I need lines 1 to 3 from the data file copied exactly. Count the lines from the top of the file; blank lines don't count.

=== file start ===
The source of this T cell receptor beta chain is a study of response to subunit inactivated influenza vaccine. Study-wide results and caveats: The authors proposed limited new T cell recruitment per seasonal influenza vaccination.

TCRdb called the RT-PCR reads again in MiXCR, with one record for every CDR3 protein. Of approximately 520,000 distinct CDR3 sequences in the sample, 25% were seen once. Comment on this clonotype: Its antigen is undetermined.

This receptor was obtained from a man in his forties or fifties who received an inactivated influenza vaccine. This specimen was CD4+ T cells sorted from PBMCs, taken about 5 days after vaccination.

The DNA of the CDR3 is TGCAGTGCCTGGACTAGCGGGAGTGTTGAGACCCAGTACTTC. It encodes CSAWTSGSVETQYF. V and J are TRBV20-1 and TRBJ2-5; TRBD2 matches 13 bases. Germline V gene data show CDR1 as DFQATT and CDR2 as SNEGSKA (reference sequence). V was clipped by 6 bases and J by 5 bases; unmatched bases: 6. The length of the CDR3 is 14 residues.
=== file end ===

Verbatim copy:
The source of this T cell receptor beta chain is a study of response to subunit inactivated influenza vaccine. Study-wide results and caveats: The authors proposed limited new T cell recruitment per seasonal influenza vaccination.

TCRdb called the RT-PCR reads again in MiXCR, with one record for every CDR3 protein. Of approximately 520,000 distinct CDR3 sequences in the sample, 25% were seen once. Comment on this clonotype: Its antigen is undetermined.

This receptor was obtained from a man in his forties or fifties who received an inactivated influenza vaccine. This specimen was CD4+ T cells sorted from PBMCs, taken about 5 days after vaccination.